Professor Steven Clifford

Getting personal with medulloblastoma treatment

Medulloblastoma is the most common aggressive brain tumour in children, and Professor Steven Clifford at Newcastle University is working to improve treatments for patients with this disease.

Scientists have discovered that there are several biological subtypes of medulloblastoma, each differing in terms of patient outlook and how the tumours respond to therapy. Professor Clifford and his team are busy analysing tumour samples and the surrounding blood and fluids to find ‘biomarkers’ – molecular and genetic ‘fingerprints’ – that characterise these distinct tumour types.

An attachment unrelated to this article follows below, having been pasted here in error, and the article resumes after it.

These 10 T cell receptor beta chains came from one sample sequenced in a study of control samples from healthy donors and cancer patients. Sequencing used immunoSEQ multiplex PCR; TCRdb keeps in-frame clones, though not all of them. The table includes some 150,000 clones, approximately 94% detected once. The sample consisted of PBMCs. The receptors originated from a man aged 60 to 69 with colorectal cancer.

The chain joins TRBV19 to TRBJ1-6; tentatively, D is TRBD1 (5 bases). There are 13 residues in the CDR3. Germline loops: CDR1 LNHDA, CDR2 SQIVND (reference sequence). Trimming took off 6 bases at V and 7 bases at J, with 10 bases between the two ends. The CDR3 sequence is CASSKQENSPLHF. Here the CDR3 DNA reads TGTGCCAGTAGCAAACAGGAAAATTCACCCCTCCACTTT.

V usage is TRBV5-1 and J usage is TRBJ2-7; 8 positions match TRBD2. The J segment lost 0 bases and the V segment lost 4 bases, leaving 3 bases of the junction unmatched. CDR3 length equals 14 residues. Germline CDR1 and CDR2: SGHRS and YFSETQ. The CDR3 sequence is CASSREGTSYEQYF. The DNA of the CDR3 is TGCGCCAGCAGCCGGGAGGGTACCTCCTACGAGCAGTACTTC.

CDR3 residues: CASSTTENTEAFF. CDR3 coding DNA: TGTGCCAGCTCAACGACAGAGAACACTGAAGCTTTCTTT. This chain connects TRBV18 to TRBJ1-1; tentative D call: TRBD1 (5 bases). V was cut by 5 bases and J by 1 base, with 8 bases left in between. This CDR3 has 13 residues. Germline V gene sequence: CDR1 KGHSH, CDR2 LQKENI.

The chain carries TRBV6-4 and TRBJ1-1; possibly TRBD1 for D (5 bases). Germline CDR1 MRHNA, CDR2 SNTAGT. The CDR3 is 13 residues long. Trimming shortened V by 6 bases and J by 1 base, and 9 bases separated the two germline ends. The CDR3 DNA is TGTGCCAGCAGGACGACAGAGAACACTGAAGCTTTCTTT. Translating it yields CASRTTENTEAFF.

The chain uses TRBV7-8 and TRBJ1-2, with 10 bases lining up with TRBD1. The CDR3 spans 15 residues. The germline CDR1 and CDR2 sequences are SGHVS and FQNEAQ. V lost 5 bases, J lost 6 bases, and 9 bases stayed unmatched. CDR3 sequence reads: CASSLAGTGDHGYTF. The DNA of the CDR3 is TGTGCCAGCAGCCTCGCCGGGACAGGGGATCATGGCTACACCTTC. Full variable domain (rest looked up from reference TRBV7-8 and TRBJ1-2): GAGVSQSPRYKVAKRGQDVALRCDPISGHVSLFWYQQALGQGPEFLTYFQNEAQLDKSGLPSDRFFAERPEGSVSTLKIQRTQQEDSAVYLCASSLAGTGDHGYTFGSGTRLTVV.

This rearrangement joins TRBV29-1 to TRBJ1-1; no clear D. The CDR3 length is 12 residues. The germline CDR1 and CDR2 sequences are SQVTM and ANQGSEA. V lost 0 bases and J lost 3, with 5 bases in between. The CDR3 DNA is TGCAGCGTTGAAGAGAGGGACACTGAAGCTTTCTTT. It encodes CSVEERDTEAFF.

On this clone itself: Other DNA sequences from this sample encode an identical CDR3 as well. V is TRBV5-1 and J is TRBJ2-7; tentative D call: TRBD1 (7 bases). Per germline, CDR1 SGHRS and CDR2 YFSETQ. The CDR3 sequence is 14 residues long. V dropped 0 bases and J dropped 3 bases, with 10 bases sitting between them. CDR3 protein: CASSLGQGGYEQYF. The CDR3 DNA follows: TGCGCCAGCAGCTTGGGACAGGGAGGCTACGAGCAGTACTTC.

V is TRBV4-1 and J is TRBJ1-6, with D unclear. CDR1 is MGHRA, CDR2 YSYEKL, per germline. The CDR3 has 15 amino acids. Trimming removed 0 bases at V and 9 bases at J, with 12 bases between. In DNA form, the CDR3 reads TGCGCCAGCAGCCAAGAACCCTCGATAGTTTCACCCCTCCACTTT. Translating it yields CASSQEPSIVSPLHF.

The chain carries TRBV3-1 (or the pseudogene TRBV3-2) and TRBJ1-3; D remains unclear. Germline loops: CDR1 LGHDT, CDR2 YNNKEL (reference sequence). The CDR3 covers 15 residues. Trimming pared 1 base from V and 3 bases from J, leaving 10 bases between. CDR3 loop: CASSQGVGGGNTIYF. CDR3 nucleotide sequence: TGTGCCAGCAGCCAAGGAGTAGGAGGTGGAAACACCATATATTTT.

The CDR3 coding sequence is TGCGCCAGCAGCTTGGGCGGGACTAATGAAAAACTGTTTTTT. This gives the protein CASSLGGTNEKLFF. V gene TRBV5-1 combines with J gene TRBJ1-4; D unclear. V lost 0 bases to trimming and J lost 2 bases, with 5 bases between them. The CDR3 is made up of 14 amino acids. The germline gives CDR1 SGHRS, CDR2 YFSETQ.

Using those promising discoveries, the group will then carry out follow up studies to work out which biomarkers could be useful in the clinic, helping predict treatment outcomes, and develop tests that can detect them. All of this work will then be applied to designing important clinical trials, in which children will be given treatment based on the features of their individual tumours.

Through this detailed approach of making cancer treatment more personal, Professor Clifford’s work will lead us towards better, kinder treatments for children and helping more people survive the disease.


Brain (and spinal cord) tumours
Cancer biology
Clinical trials

Wolfson Childhood Cancer Research Centre, Northern Institute for Cancer Research, Newcastle University, Newcastle